You can listen to Eric Hansen talk about the logistics of converting an entire fleet of trucks to run on propane by clicking on the links below.
KENT, Ohio – The Davey Tree Expert Company has named James F. Stief a corporate officer.
View the video of the Ambius Central Park installation by clicking here.
Some employers offer extra time off or flexible work hours. Other provide opportunities for employees to attend training sessions to improve their skills. And some still give bonuses as motivation.
“Our hourly employees and team leaders have a bonus situation on a yearly basis that derives what their compensation will be for the next year,” says Tom Curdes, owner of two companies, Barron's Lawn Service and Weed Man, both in Toledo, Ohio. “We lay a bonus out in front of them and they have deliverables they have to meet to get that bonus. The deliverables are reviewed on a monthly basis; what percentage of a bonus they get drives their compensation for the next year.”
Maurice Dowell of Dowco Enterprises says his company does not offer a bonus structure for hourly production employees, but the management team has one.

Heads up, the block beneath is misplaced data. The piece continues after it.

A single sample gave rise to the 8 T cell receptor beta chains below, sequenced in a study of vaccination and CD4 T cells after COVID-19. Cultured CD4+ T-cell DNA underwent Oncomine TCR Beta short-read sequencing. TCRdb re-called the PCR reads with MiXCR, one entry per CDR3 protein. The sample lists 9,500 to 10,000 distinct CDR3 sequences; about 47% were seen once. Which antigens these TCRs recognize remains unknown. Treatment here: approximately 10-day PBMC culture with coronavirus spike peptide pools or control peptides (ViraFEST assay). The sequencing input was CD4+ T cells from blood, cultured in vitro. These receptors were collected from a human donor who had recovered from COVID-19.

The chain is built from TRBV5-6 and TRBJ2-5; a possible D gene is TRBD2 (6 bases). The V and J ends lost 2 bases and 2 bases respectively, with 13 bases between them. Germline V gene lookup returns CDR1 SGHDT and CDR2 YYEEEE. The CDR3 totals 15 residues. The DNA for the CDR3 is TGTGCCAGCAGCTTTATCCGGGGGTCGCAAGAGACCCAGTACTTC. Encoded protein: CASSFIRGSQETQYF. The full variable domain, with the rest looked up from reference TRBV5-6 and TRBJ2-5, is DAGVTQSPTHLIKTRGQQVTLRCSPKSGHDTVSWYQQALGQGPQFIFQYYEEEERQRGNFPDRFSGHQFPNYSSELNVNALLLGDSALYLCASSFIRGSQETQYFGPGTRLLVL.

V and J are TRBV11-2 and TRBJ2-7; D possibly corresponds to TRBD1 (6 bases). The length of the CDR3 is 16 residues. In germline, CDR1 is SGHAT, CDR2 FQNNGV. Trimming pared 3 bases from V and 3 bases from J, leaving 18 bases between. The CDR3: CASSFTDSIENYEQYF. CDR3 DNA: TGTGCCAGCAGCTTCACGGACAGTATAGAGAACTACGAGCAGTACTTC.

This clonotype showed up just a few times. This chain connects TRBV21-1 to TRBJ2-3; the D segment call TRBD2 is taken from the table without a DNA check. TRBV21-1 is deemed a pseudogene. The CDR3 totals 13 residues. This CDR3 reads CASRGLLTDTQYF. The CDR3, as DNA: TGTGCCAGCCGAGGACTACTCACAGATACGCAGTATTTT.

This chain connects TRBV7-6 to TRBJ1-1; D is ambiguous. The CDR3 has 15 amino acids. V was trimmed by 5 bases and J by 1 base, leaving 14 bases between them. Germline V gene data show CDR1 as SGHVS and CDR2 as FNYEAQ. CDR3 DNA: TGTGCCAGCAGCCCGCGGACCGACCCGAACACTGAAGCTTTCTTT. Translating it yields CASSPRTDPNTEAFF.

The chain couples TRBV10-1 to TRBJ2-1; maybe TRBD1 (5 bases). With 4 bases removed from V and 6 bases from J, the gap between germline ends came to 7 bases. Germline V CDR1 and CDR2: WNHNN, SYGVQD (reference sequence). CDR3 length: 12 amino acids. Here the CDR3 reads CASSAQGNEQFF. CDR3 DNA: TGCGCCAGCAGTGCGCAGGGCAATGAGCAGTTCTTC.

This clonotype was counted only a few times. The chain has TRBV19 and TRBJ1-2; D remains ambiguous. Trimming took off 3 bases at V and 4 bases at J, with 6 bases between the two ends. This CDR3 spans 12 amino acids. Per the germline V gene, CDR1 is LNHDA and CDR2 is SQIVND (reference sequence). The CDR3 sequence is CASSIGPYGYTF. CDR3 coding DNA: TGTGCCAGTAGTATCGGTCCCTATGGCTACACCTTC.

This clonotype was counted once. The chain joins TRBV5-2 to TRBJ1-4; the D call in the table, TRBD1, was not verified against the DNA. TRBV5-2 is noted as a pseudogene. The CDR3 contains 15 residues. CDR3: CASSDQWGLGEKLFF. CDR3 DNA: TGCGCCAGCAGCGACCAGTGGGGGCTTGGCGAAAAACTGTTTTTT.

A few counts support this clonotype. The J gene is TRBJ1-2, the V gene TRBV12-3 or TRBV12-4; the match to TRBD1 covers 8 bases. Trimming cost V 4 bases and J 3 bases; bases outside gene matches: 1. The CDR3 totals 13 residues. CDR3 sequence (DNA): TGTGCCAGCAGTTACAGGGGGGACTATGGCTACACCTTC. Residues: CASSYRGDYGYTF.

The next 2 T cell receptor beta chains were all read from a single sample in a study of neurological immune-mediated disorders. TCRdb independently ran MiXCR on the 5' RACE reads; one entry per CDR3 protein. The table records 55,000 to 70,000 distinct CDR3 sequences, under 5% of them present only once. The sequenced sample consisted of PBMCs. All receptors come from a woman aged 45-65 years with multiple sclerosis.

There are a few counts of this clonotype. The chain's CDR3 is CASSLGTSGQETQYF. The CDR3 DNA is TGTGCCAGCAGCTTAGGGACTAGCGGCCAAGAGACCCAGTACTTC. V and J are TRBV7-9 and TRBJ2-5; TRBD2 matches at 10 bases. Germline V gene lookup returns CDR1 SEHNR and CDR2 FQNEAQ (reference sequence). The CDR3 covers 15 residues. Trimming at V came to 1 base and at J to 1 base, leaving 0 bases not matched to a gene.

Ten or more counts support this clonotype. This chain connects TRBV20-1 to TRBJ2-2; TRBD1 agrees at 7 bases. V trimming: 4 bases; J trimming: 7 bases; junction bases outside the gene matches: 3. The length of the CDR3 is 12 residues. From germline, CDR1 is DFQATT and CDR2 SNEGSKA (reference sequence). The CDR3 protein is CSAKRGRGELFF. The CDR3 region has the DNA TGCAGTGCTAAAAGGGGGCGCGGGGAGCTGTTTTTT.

“In general, we are recommending that all employers evaluate their recognition programs, career development programs, training opportunities and incentive pay strategies,” Jean Seawright of Seawright & Associates says. “Companies that design and implement effective programs of this nature can maintain a competitive edge in the upcoming year as the economy begins to improve.”
Jack Mattingly of Mattingly Consulting says even in a tough economy he’s a firm believer in incentive programs. “It’s relatively easy to set up an incentive program for all salaried employees,” he says. “The employee who supports and manages your labor can have an opportunity to receive a bonus if the company reaches certain predetermined goals. If set up properly, and it must be, it becomes a win-win for all.”
To work, Mattingly says such programs must be quantitative and measureable. “And you have to be sure to share that information with the employee throughout the year – so they know they’re on track or that they need to hunker down if they want their bonus,” he says.
In his April column, Jim Huston laid out the Wall Street model of valuing companies with high revenues.
You can download an Excel file here that illustrates the model in action.
The first scenario is for a highly profitable company (EBIDTA is 25.1%). The second is for a company with normal earnings (EBIDTA is 15.1%). The resulting value of the highly profitable company is double that of the less profitable one. While application of the EBIDTA evaluation model may vary from one consolidator to another, and the industry multiplier may be adjusted for specific situations, the basic process is the same.